What is No-Fault Auto Insurance?

No-Fault Auto InsuranceWhose fault is it anyway? It Doesn’t Matter When You Have No-Fault Car Coverage

Moving to a new state requires consumers to understand new traffic laws that may affect them. For example, in Oregon it’s against the law leaving a traffic-side car door open longer than necessary. And in Kansas, drivers can be locked up 30 days for screeching a car’s tires. Big changes also apply to insurance coverage drivers carry, particularly in the case of no-fault vehicle coverage, which is required in several states across the Nation.

Also known as Personal Injury Protection (PIP), when a car wreck occurs, regardless of blame, no-fault insurance covers the driver and passenger’s monetary losses due an inability to work. While it also covers hospital bills and even the cost of a funeral, it also limits a driver’s option of suing an at-fault driver. Additionally, states that are no-fault require drivers to have the state’s minimum coverage.

States turned to the no-fault rather than a tort system in order to keep insurance costs down and keep frivolous lawsuits to a minimum and the way it works is when a driver has a car wreck in state that is no-fault their insurance company picks up the auto repair bill, lost monies and hospital expenses of the driver and passengers in the vehicle but it only pays out to the insurance policy limits. Any losses incurred over their limits are not covered by at-fault coverage and each state has its own rules for when drivers may able to take an at-fault driver to court to sue for damages when losses exceed coverage limits. For example, hospital bills need to exceed a certain threshold in some states to sue for damages while in others litigation is only possible for incurred costs outside of what insurance covers and the hospital cost exceed a set amount.

On the flip side, in a tort state a driver in a car wreck either has their own car coverage take care of the damages or has the at-fault driver’s insurance company take care of the damages.

Outside of tort and no-fault is a combination arrangement known as the option modified system which allows drivers to choose no-fault coverage or opt out of it. There are currently a dozen no-fault U.S. states: Hawaii, Florida, Kentucky, Kansas, Michigan, Massachusetts, Minnesota, North Dakota, New York, New Jersey, Utah and Pennsylvania.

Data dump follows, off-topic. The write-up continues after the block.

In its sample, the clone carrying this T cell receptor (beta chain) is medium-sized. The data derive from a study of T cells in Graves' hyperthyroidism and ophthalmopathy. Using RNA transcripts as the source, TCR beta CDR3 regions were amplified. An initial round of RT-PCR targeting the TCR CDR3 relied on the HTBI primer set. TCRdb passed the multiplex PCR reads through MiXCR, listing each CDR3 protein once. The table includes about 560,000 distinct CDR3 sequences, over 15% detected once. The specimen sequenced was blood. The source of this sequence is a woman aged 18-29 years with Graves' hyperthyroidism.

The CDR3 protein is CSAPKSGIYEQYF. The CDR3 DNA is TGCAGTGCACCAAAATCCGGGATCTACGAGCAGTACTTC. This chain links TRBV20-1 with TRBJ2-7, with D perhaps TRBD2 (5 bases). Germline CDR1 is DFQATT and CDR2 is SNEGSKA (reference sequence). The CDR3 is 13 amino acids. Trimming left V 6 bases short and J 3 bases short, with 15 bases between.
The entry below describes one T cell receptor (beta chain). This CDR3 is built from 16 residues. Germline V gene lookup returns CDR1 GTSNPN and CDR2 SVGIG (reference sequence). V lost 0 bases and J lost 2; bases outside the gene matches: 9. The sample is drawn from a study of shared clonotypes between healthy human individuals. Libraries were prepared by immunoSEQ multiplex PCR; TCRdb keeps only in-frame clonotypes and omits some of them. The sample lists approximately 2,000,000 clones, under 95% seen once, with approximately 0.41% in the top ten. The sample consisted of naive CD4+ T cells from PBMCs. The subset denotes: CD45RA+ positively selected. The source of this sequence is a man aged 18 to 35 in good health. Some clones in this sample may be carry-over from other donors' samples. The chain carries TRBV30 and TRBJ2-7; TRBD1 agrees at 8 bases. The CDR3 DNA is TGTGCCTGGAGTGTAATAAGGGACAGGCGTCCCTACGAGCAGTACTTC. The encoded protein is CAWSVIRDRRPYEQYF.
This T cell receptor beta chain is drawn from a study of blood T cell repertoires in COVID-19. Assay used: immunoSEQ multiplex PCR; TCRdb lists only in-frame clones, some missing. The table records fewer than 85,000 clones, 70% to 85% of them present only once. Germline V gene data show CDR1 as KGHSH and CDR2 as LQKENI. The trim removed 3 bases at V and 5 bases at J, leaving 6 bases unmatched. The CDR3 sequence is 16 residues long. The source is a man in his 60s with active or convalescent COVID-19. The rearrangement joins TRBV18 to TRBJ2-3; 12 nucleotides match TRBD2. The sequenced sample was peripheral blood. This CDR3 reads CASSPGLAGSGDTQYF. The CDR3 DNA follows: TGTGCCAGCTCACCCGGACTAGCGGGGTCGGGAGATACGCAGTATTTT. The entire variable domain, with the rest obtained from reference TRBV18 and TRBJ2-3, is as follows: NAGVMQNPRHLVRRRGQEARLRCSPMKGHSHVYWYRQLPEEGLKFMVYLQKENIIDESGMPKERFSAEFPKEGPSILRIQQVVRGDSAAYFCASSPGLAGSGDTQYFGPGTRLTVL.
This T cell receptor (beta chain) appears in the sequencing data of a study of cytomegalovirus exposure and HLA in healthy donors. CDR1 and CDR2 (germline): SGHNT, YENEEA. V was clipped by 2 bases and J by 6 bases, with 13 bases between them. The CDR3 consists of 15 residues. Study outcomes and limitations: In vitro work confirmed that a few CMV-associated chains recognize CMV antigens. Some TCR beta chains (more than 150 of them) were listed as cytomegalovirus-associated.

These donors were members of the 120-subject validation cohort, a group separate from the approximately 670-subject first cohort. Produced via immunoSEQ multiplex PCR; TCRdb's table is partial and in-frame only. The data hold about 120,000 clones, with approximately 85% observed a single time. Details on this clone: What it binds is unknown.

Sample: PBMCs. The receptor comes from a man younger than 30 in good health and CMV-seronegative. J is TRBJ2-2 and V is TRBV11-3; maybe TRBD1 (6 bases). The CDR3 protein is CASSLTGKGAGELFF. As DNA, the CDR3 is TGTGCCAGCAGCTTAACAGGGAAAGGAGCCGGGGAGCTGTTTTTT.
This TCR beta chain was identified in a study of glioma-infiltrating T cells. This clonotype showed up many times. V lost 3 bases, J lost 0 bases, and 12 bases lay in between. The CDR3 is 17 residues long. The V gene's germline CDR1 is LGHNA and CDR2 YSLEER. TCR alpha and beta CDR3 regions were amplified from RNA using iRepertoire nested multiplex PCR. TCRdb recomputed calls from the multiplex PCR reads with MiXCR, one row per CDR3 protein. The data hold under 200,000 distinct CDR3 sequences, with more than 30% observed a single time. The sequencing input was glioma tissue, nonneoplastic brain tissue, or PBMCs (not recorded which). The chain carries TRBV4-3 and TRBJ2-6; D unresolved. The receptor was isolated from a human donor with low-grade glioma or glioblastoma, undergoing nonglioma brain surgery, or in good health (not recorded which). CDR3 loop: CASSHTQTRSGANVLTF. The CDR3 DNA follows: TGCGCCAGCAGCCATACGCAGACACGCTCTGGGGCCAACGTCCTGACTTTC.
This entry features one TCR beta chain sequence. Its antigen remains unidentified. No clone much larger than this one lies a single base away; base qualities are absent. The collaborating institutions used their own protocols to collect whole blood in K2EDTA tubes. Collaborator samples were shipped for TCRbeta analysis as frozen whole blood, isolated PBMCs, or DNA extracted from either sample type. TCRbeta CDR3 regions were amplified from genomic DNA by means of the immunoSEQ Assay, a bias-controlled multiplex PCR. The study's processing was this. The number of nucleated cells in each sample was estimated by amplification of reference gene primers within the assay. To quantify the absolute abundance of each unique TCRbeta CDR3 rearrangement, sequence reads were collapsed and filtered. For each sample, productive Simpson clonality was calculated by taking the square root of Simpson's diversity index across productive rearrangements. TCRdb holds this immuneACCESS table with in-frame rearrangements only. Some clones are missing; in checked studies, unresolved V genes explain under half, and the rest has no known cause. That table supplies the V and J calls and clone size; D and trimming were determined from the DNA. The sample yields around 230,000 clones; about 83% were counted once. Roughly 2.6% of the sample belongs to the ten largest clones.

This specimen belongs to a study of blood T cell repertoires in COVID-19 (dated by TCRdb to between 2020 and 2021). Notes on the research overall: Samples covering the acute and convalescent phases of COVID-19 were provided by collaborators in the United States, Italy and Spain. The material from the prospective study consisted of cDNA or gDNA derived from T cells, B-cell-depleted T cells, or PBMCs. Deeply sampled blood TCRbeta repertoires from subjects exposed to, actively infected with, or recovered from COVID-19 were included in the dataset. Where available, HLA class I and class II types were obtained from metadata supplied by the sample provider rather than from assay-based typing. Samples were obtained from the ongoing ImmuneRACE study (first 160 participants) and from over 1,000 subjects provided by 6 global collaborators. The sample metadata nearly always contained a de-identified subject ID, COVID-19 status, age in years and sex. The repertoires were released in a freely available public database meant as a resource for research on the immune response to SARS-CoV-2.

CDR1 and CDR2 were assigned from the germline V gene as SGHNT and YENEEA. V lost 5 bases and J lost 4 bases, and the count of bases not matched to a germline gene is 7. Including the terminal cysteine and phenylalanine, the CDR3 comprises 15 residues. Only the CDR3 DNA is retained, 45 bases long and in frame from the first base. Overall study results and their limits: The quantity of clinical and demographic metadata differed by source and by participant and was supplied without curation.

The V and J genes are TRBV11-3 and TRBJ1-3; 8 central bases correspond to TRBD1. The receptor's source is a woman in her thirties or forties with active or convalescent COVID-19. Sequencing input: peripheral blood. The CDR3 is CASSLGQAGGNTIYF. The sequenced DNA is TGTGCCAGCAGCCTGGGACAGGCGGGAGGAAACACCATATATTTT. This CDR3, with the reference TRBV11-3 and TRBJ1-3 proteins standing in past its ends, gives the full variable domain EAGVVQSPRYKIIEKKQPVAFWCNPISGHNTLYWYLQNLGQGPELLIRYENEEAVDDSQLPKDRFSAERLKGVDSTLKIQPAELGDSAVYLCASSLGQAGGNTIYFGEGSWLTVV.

Motorists in tort states also can purchase the option of PIP and other similar insurance products such as the following:

  • Uninsured Motorist Coverage – Coverage for drivers involved in a car wreck with a driver sans auto accident coverage or when they’re in a wreck and the offending motorist takes off.
  • Medical Payments Coverage – Coverage of motorists and their passengers for hospital bills incurred after a wreck regardless of fault; funeral costs are also covered. Typically also covers policy holders in cars that are borrowed.

But before a driver moves to another state they can check AutoInsuranceMonitor to help keep up with the latest changes they may be facing. The driver-friendly auto insurance website provides drivers answers to tons of questions and offers one-click access to some of America’s top insurers like 21st Century, AAA Auto Insurance, AARP Auto Insurance, and Farmers Auto Insurance, in addition to links to the top insurers in the new state they will be calling home.

OABTW, if a driver is moving to Hilton Head, SC, it’s against the law to store trash in a vehicle so as to not give rats something to munch on.